CNEL Seminar: Bo Hu


Presented by the Computational NeuroEngineering Laboratory

Bo Hu

“Quantification of Statistical Dependence in Random Processes”
Wednesday, Feb. 8 at 3:00pm
NEB 409


Unlike statistical independence, the notion of statistical dependence is not uniquely defined in statistics and probability theory. For many years, the accepted definition of statistical dependence was Pearson’s correlation, until Shannon proposed the concept of mutual information (MI). However, as a scalar-valued measure, mutual information can be very useful for random variables but far less specific for random processes. We propose a functional methodology to define multivariate statistical dependence as the eigenspectrum of a symmetrical and self-adjoint cross density kernel. Our definition leads to a cost function and a neural network architecture that allows the estimation of multivariate statistical dependence between random processes directly from realizations. One case of importance is the estimation of factorial codes for a random process, which demonstrates that the proposed framework is more general than the conventional neural network paradigms for classification and regression.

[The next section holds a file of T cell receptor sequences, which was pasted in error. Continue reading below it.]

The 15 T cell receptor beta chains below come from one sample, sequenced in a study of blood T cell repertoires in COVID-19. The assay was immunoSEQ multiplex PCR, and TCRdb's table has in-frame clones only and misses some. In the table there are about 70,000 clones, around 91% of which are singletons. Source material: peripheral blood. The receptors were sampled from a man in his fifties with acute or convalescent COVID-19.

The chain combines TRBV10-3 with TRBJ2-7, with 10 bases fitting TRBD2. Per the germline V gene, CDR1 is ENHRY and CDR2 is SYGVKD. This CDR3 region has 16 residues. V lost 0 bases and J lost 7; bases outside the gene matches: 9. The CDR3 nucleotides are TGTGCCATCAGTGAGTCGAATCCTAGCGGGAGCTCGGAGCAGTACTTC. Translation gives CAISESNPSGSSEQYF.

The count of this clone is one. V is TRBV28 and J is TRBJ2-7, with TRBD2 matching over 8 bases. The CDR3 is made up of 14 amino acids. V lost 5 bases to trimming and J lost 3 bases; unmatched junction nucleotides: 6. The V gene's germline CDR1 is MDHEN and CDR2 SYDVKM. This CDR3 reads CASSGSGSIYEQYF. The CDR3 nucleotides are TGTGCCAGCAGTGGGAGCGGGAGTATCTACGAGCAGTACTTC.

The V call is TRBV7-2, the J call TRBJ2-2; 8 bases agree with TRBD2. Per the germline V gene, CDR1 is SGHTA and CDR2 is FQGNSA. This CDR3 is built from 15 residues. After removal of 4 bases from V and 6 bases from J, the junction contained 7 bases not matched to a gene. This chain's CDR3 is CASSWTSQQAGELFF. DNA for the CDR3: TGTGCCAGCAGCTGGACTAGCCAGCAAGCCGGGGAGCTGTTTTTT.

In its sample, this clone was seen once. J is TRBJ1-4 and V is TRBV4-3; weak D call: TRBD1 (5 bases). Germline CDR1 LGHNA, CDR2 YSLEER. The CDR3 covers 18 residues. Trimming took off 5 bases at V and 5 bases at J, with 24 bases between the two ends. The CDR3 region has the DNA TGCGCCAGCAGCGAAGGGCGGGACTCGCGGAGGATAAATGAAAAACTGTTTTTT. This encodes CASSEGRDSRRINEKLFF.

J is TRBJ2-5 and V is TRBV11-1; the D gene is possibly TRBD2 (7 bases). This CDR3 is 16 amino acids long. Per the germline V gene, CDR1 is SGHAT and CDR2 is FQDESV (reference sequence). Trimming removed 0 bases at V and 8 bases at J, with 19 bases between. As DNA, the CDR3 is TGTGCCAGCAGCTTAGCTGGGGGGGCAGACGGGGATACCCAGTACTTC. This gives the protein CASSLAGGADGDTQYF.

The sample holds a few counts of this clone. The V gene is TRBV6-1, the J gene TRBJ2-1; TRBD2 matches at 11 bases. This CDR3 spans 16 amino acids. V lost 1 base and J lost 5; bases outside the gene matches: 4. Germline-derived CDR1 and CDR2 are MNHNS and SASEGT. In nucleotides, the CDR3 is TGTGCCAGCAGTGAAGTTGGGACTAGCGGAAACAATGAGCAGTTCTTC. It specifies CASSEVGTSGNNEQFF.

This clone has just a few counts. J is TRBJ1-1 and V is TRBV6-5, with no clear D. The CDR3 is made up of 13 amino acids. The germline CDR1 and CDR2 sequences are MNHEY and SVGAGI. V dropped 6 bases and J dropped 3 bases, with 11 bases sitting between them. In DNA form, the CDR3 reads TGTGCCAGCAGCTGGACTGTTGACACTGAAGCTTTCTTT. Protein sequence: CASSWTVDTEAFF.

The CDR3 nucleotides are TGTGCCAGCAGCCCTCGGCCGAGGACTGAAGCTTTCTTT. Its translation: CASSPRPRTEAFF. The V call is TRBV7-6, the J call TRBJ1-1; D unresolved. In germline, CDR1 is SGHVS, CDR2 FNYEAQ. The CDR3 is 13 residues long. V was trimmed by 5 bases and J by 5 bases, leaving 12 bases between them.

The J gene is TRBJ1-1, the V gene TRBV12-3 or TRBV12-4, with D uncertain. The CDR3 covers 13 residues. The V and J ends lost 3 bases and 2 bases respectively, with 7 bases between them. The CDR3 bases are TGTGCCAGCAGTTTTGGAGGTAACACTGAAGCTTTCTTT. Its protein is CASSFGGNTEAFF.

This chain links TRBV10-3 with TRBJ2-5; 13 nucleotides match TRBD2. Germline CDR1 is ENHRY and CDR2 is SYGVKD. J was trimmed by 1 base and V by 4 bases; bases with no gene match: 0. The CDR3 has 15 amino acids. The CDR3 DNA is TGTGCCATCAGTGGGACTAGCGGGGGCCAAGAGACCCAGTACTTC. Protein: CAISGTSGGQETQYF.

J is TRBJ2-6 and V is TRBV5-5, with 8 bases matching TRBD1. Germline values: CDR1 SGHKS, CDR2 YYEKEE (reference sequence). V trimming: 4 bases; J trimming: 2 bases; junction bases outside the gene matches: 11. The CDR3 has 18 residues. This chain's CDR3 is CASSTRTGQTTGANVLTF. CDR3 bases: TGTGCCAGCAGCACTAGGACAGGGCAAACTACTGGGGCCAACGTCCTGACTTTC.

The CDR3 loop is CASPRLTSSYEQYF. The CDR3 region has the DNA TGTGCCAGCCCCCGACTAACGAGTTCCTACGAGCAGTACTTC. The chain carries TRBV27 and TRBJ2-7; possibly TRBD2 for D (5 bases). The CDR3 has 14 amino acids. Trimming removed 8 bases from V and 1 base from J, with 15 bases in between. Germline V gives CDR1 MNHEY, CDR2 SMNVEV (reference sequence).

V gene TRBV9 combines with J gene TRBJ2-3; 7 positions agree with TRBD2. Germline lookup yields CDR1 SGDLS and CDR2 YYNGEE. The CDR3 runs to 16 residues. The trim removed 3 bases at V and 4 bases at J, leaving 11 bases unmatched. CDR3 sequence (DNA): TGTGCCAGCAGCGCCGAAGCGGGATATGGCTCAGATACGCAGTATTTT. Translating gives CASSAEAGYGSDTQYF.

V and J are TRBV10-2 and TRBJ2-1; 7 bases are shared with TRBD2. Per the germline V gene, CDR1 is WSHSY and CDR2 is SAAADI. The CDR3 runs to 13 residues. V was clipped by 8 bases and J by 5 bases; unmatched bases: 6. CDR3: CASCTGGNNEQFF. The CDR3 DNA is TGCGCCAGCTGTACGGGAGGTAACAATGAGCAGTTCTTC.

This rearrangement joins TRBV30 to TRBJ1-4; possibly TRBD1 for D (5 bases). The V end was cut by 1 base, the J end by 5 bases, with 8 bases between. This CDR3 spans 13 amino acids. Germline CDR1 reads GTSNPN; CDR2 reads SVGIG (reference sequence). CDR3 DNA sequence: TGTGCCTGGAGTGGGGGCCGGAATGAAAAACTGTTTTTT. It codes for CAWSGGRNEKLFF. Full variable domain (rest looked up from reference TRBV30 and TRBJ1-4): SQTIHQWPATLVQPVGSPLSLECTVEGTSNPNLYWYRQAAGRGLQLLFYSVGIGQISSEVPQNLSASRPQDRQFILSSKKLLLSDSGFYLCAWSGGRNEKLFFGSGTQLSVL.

Bo Hu is a PhD student in the Department of Electrical & Computer Engineering at the University of Florida. Bo Hu has a B.S. in biomedical engineering from Beijing University of Aeronautics and Astronautics, M.S. in electrical engineering from the University of Florida. His research interests include information theory, neural networks, and reproducing kernel Hilbert space.